I could have been glad, the better to judge of it, to have tasted the culinary art of those cooks who had so rare a way of seasoning exotic odours with the relish of meats; as it was particularly observed in the service of the king of Tunis, who in our days—[Muley-Hassam, in 1543.] —landed at Naples to have an interview with Charles the Emperor. His dishes were larded with odoriferous drugs, to that degree of expense that the cookery of one peacock and two pheasants amounted to a hundred ducats to dress them after their fashion; and when the carver came to cut them up, not only the dining-room, but all the apartments of his palace and the adjoining streets were filled with an aromatic vapour which did not presently vanish.
My chiefest care in choosing my lodgings is always to avoid a thick and stinking air; and those beautiful cities, Venice and Paris, very much lessen the kindness I have for them, the one by the offensive smell of her marshes, and the other of her dirt.
I propose formless and undetermined fancies, like those who publish doubtful questions, to be after a disputed upon in the schools, not to establish truth but to seek it; and I submit them to the judgments of those whose office it is to regulate, not my writings and actions only, but moreover my very thoughts. Let what I here set down meet with correction or applause, it shall be of equal welcome and utility to me, myself beforehand condemning as absurd and impious, if anything shall be found, through ignorance or inadvertency, couched in this rhapsody, contrary to the holy resolutions and prescriptions of the Catholic Apostolic and Roman Church, into which I was born and in which I will die. And yet, always submitting to the authority of their censure, which has an absolute power over me, I thus rashly venture at everything, as in treating upon this present subject.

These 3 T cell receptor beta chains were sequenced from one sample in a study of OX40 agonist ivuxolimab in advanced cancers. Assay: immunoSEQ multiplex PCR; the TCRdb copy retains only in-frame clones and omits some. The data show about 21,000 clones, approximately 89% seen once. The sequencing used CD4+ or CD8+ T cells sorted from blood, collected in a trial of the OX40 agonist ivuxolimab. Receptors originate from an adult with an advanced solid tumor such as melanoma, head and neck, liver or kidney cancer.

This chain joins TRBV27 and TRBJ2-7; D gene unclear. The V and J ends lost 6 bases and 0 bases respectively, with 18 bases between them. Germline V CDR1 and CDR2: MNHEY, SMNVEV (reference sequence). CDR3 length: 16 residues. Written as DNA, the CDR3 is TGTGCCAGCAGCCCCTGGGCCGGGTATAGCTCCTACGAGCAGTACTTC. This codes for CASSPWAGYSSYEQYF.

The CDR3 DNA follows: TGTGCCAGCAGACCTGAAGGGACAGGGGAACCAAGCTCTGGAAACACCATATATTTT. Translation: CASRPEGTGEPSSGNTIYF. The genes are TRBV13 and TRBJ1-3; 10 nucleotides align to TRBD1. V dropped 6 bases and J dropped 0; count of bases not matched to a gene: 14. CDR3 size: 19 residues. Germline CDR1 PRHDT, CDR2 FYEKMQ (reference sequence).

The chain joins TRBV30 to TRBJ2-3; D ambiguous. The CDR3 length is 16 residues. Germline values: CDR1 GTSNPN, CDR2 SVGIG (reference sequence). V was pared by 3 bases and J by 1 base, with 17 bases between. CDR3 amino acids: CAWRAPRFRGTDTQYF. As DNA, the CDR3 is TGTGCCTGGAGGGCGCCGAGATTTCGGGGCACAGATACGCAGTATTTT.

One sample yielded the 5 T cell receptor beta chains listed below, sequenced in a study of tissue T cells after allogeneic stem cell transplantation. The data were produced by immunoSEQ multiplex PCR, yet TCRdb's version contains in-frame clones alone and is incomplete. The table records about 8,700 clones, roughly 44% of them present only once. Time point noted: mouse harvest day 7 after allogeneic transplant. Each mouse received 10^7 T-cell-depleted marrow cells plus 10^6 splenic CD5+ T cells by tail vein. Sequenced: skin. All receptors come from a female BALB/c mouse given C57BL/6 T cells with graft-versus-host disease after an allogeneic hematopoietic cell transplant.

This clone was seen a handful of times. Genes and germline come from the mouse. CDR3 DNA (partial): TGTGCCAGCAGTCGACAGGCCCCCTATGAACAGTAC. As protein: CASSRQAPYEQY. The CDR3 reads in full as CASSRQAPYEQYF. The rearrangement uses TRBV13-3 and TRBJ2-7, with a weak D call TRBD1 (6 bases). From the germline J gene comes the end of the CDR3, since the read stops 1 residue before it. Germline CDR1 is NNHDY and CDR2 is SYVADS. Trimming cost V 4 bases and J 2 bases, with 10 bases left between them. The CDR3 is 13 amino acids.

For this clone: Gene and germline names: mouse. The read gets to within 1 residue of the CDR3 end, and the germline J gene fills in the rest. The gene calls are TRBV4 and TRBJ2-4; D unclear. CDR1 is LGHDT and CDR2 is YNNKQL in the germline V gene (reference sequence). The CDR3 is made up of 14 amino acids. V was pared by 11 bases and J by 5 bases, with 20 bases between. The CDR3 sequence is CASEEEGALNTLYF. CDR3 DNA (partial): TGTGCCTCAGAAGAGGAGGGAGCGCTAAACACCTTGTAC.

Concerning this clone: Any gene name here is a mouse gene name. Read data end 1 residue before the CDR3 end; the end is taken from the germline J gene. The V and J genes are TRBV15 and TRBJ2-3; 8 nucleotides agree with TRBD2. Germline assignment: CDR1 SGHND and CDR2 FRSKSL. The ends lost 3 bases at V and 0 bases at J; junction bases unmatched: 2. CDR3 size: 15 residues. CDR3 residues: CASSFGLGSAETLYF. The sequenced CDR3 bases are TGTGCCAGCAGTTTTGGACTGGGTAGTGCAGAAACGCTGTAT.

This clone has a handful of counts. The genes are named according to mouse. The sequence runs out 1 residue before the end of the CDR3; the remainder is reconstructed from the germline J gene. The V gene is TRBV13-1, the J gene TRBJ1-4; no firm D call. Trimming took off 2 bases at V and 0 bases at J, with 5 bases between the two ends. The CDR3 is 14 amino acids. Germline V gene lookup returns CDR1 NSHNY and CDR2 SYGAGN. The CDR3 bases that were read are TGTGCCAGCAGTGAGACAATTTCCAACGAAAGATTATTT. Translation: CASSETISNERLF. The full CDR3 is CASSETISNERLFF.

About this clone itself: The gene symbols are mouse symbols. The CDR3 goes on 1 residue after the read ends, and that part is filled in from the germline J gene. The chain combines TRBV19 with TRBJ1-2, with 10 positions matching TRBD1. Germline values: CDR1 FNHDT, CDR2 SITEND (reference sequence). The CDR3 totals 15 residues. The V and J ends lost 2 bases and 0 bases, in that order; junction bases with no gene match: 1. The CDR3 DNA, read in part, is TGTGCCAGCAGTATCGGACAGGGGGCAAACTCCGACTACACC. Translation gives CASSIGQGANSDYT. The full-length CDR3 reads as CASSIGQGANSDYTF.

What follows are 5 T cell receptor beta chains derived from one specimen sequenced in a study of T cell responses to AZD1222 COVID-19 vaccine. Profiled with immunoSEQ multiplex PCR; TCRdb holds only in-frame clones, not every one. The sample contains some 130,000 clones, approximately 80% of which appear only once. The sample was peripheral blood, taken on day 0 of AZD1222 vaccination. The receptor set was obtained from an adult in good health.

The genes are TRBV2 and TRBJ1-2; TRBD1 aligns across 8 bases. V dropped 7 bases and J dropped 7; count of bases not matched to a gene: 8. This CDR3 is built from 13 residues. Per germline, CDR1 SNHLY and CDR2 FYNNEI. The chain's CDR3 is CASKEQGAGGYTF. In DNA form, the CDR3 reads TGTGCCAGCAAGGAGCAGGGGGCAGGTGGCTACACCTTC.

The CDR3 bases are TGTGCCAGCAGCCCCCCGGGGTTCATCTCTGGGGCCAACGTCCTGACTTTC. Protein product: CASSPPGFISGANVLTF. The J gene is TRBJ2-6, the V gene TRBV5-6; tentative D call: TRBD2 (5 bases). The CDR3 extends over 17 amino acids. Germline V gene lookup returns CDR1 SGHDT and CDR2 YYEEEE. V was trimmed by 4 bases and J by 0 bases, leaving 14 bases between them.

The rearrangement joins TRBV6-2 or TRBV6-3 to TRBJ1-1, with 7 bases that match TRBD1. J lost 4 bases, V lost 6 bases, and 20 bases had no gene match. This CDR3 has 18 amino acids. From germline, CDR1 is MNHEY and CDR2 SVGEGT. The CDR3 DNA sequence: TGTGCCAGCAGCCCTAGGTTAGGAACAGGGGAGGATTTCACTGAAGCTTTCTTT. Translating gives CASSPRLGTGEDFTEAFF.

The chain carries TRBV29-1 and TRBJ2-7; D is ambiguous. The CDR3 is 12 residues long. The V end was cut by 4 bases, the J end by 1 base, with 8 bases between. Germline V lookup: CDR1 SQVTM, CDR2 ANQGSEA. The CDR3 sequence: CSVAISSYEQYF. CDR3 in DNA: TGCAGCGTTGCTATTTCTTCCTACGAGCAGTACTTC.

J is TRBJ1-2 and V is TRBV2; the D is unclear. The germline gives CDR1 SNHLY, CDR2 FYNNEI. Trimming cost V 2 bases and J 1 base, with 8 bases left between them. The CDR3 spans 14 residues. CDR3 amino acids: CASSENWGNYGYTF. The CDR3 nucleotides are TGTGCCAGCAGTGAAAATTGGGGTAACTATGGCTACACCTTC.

I know not if or no I am wrong, but since, by a particular favour of the divine bounty, a certain form of prayer has been prescribed and dictated to us, word by word, from the mouth of God Himself, I have ever been of opinion that we ought to have it in more frequent use than we yet have; and if I were worthy to advise, at the sitting down to and rising from our tables, at our rising from and going to bed, and in every particular action wherein prayer is used, I would that Christians always make use of the Lord’s Prayer, if not alone, yet at least always. The Church may lengthen and diversify prayers, according to the necessity of our instruction, for I know very well that it is always the same in substance and the same thing: but yet such a privilege ought to be given to that prayer, that the people should have it continually in their mouths; for it is most certain that all necessary petitions are comprehended in it, and that it is infinitely proper for all occasions. ’Tis the only prayer I use in all places and conditions, and which I still repeat instead of changing; whence it also happens that I have no other so entirely by heart as that.